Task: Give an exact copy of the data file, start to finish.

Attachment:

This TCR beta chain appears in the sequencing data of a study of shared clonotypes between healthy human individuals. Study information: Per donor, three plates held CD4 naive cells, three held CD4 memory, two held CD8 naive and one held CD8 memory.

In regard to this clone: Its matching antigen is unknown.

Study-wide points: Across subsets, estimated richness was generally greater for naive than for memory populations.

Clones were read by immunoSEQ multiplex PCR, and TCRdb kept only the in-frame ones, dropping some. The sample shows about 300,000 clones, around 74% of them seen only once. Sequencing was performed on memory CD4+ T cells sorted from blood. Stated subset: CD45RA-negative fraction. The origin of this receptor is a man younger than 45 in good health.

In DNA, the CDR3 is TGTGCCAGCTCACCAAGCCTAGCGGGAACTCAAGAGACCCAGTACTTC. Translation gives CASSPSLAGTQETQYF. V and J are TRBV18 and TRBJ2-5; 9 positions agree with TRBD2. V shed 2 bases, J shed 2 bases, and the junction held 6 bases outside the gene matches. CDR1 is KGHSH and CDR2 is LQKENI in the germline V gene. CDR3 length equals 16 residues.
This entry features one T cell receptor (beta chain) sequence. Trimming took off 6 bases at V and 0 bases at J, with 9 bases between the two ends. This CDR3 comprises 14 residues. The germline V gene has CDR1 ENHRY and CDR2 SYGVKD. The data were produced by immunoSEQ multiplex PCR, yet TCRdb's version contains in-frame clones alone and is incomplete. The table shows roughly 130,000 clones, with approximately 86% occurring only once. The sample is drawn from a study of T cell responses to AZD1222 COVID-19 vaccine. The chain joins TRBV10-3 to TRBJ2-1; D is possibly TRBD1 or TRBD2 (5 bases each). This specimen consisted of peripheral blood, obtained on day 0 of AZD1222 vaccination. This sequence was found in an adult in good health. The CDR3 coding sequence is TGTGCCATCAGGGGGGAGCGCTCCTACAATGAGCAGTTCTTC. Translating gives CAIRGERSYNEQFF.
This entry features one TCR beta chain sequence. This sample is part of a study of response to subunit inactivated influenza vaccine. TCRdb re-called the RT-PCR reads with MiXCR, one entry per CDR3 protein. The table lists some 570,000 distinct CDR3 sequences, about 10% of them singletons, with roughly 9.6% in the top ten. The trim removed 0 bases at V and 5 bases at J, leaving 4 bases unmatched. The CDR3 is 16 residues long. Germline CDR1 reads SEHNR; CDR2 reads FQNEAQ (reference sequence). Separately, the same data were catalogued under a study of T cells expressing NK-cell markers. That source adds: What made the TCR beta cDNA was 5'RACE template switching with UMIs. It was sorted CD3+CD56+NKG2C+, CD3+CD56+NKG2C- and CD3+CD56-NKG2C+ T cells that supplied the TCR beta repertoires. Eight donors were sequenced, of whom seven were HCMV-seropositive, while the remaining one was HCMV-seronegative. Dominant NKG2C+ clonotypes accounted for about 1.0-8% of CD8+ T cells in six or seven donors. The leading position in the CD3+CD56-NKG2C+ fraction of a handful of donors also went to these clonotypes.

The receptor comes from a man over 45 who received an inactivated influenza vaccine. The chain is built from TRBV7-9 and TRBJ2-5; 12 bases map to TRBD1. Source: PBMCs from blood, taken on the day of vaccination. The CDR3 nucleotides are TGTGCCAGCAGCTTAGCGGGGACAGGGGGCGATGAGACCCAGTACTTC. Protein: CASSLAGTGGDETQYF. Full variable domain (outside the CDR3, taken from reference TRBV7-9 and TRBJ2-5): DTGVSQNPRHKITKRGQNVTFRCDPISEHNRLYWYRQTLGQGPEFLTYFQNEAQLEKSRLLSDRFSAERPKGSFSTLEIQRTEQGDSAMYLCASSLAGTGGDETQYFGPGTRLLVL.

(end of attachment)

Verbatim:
This TCR beta chain appears in the sequencing data of a study of shared clonotypes between healthy human individuals. Study information: Per donor, three plates held CD4 naive cells, three held CD4 memory, two held CD8 naive and one held CD8 memory.

In regard to this clone: Its matching antigen is unknown.

Study-wide points: Across subsets, estimated richness was generally greater for naive than for memory populations.

Clones were read by immunoSEQ multiplex PCR, and TCRdb kept only the in-frame ones, dropping some. The sample shows about 300,000 clones, around 74% of them seen only once. Sequencing was performed on memory CD4+ T cells sorted from blood. Stated subset: CD45RA-negative fraction. The origin of this receptor is a man younger than 45 in good health.

In DNA, the CDR3 is TGTGCCAGCTCACCAAGCCTAGCGGGAACTCAAGAGACCCAGTACTTC. Translation gives CASSPSLAGTQETQYF. V and J are TRBV18 and TRBJ2-5; 9 positions agree with TRBD2. V shed 2 bases, J shed 2 bases, and the junction held 6 bases outside the gene matches. CDR1 is KGHSH and CDR2 is LQKENI in the germline V gene. CDR3 length equals 16 residues.
This entry features one T cell receptor (beta chain) sequence. Trimming took off 6 bases at V and 0 bases at J, with 9 bases between the two ends. This CDR3 comprises 14 residues. The germline V gene has CDR1 ENHRY and CDR2 SYGVKD. The data were produced by immunoSEQ multiplex PCR, yet TCRdb's version contains in-frame clones alone and is incomplete. The table shows roughly 130,000 clones, with approximately 86% occurring only once. The sample is drawn from a study of T cell responses to AZD1222 COVID-19 vaccine. The chain joins TRBV10-3 to TRBJ2-1; D is possibly TRBD1 or TRBD2 (5 bases each). This specimen consisted of peripheral blood, obtained on day 0 of AZD1222 vaccination. This sequence was found in an adult in good health. The CDR3 coding sequence is TGTGCCATCAGGGGGGAGCGCTCCTACAATGAGCAGTTCTTC. Translating gives CAIRGERSYNEQFF.
This entry features one TCR beta chain sequence. This sample is part of a study of response to subunit inactivated influenza vaccine. TCRdb re-called the RT-PCR reads with MiXCR, one entry per CDR3 protein. The table lists some 570,000 distinct CDR3 sequences, about 10% of them singletons, with roughly 9.6% in the top ten. The trim removed 0 bases at V and 5 bases at J, leaving 4 bases unmatched. The CDR3 is 16 residues long. Germline CDR1 reads SEHNR; CDR2 reads FQNEAQ (reference sequence). Separately, the same data were catalogued under a study of T cells expressing NK-cell markers. That source adds: What made the TCR beta cDNA was 5'RACE template switching with UMIs. It was sorted CD3+CD56+NKG2C+, CD3+CD56+NKG2C- and CD3+CD56-NKG2C+ T cells that supplied the TCR beta repertoires. Eight donors were sequenced, of whom seven were HCMV-seropositive, while the remaining one was HCMV-seronegative. Dominant NKG2C+ clonotypes accounted for about 1.0-8% of CD8+ T cells in six or seven donors. The leading position in the CD3+CD56-NKG2C+ fraction of a handful of donors also went to these clonotypes.

The receptor comes from a man over 45 who received an inactivated influenza vaccine. The chain is built from TRBV7-9 and TRBJ2-5; 12 bases map to TRBD1. Source: PBMCs from blood, taken on the day of vaccination. The CDR3 nucleotides are TGTGCCAGCAGCTTAGCGGGGACAGGGGGCGATGAGACCCAGTACTTC. Protein: CASSLAGTGGDETQYF. Full variable domain (outside the CDR3, taken from reference TRBV7-9 and TRBJ2-5): DTGVSQNPRHKITKRGQNVTFRCDPISEHNRLYWYRQTLGQGPEFLTYFQNEAQLEKSRLLSDRFSAERPKGSFSTLEIQRTEQGDSAMYLCASSLAGTGGDETQYFGPGTRLLVL.